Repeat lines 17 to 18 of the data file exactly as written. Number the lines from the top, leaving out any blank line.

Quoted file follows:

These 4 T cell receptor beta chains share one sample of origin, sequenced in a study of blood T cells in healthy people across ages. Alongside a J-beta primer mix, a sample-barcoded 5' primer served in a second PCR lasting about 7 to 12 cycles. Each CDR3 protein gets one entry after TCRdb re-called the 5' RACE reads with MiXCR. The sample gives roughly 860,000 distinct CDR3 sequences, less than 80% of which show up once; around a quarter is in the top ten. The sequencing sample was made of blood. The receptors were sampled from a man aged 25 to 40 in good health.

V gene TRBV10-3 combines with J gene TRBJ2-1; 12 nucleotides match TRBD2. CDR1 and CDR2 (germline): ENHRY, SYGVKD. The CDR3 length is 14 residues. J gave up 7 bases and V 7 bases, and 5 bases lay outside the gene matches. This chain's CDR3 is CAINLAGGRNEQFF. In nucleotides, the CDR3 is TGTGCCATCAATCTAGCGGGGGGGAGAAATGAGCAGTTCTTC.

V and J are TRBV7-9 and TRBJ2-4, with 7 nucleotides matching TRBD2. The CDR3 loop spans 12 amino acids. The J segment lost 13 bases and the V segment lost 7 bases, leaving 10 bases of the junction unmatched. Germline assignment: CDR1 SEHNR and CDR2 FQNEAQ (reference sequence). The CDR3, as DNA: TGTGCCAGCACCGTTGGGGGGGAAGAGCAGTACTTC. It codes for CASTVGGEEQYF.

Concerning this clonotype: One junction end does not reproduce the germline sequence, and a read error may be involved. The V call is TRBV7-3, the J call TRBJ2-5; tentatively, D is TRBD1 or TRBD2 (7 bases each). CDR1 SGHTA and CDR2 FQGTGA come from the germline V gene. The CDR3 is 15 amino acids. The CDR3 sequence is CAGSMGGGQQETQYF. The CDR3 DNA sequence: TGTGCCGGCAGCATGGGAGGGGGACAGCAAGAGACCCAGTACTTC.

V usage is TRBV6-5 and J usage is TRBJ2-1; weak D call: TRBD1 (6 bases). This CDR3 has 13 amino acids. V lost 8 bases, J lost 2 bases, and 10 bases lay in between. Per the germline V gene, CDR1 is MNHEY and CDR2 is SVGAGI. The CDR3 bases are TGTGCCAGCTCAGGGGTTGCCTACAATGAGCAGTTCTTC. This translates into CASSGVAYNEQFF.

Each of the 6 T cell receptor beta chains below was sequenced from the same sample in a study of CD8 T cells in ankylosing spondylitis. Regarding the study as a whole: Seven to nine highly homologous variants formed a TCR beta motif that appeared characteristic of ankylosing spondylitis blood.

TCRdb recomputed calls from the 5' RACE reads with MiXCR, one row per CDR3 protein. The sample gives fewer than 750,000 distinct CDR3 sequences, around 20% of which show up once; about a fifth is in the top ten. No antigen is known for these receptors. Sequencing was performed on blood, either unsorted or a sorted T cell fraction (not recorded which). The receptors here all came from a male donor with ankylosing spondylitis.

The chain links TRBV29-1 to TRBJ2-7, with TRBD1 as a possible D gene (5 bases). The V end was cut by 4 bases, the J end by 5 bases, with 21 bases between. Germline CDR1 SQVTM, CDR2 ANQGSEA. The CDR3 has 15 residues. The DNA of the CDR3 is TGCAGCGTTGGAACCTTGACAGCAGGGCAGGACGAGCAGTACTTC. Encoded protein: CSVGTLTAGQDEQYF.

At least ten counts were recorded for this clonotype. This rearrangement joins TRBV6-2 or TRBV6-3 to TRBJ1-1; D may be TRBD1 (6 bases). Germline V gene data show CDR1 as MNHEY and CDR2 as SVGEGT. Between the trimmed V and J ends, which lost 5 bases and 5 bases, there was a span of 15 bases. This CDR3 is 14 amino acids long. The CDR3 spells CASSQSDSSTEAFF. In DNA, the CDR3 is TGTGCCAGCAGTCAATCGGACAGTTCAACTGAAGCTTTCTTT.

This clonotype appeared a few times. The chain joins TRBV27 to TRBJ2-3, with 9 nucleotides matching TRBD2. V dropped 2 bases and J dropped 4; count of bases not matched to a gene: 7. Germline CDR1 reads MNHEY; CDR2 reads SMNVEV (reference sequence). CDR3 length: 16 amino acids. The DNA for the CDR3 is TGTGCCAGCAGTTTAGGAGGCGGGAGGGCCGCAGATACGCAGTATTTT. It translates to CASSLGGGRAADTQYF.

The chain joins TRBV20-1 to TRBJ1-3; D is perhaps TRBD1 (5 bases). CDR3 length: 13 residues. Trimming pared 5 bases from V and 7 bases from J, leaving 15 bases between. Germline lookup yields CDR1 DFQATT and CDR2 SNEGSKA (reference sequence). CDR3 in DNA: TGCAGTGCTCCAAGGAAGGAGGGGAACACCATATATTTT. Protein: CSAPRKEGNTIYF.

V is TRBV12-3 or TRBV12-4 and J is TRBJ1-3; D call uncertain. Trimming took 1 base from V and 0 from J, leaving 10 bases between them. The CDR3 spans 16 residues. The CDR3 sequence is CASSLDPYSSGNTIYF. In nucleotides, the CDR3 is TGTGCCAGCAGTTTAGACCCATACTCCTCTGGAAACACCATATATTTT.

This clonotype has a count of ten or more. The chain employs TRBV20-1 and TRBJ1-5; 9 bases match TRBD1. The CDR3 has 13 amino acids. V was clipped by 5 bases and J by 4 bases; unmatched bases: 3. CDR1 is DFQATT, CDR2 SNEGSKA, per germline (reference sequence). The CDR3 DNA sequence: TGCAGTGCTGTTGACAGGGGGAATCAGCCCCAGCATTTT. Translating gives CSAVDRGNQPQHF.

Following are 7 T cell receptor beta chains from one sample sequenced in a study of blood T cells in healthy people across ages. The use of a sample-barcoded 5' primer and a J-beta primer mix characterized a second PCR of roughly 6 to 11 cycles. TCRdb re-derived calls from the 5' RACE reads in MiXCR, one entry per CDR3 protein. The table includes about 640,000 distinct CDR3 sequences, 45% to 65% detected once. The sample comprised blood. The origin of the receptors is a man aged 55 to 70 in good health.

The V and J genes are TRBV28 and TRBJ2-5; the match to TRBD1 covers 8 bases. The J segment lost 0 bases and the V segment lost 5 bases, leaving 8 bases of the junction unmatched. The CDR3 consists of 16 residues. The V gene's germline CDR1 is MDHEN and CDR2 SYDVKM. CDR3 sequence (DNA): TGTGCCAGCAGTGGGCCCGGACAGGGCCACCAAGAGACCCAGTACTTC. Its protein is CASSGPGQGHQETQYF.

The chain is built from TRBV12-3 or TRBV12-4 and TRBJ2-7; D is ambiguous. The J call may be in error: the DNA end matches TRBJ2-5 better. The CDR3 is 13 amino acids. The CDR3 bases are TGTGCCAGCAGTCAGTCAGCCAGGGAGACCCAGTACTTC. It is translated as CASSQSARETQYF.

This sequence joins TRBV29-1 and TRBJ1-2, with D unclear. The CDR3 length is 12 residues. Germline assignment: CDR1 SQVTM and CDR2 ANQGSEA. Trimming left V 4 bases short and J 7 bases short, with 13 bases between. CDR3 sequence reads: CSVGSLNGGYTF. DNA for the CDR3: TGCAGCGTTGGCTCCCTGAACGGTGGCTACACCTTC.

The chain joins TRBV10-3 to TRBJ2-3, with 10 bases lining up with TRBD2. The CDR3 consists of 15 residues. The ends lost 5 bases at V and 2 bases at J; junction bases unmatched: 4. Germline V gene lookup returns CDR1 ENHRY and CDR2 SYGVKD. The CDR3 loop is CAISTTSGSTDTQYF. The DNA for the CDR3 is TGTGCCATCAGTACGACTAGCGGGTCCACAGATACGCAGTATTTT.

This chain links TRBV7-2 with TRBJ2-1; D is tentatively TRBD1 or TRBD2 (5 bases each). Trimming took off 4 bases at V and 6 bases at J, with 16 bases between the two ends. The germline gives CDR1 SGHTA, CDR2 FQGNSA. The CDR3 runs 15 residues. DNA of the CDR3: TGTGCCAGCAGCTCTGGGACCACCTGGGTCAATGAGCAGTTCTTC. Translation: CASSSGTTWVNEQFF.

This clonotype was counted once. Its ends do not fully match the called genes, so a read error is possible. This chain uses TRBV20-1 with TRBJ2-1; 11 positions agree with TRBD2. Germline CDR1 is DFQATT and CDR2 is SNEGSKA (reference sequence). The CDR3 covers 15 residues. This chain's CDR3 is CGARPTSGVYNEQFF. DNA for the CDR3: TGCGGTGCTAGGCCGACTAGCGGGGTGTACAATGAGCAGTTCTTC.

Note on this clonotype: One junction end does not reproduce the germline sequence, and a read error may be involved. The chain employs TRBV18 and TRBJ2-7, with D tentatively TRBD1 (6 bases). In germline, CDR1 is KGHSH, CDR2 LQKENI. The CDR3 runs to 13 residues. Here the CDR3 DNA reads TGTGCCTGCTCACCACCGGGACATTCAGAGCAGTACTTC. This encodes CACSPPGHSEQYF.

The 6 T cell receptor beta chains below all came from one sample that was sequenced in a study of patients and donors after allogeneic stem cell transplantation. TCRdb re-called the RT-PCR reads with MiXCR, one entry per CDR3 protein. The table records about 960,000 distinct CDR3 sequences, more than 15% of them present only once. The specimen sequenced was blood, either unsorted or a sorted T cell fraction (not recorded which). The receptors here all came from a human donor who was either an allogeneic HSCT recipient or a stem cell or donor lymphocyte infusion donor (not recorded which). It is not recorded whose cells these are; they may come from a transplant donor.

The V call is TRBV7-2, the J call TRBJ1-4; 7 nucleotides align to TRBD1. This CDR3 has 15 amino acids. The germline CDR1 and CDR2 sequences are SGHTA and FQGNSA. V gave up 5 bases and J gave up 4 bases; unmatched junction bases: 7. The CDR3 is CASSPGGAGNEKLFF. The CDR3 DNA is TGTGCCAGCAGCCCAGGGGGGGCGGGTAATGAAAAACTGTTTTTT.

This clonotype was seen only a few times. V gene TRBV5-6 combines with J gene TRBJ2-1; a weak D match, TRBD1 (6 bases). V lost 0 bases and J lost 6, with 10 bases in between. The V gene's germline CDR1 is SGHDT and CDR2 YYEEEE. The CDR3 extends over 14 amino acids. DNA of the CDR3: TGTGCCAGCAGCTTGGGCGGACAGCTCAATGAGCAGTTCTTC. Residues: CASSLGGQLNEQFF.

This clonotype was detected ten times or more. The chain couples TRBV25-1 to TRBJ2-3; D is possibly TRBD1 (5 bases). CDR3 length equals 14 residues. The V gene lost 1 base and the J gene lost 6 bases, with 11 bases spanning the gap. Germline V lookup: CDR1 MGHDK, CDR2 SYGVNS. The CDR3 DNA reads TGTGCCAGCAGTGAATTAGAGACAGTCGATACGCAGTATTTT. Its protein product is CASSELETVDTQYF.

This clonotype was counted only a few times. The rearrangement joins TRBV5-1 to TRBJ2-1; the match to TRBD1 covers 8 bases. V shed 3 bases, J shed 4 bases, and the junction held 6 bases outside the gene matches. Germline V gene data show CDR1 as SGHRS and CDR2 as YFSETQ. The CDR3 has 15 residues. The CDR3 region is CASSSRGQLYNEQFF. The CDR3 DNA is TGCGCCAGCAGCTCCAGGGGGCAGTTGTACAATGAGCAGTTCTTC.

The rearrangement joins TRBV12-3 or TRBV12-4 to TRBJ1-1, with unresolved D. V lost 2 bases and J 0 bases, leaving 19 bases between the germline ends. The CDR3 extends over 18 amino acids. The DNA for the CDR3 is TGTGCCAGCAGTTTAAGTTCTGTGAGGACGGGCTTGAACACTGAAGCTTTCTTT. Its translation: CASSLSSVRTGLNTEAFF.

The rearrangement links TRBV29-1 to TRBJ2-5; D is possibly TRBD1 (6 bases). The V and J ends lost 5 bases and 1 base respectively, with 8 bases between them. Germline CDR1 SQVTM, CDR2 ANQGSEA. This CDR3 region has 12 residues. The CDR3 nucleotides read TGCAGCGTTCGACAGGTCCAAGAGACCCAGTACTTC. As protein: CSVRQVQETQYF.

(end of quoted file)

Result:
This sequence joins TRBV29-1 and TRBJ1-2, with D unclear. The CDR3 length is 12 residues. Germline assignment: CDR1 SQVTM and CDR2 ANQGSEA. Trimming left V 4 bases short and J 7 bases short, with 13 bases between. CDR3 sequence reads: CSVGSLNGGYTF. DNA for the CDR3: TGCAGCGTTGGCTCCCTGAACGGTGGCTACACCTTC.

The chain joins TRBV10-3 to TRBJ2-3, with 10 bases lining up with TRBD2. The CDR3 consists of 15 residues. The ends lost 5 bases at V and 2 bases at J; junction bases unmatched: 4. Germline V gene lookup returns CDR1 ENHRY and CDR2 SYGVKD. The CDR3 loop is CAISTTSGSTDTQYF. The DNA for the CDR3 is TGTGCCATCAGTACGACTAGCGGGTCCACAGATACGCAGTATTTT.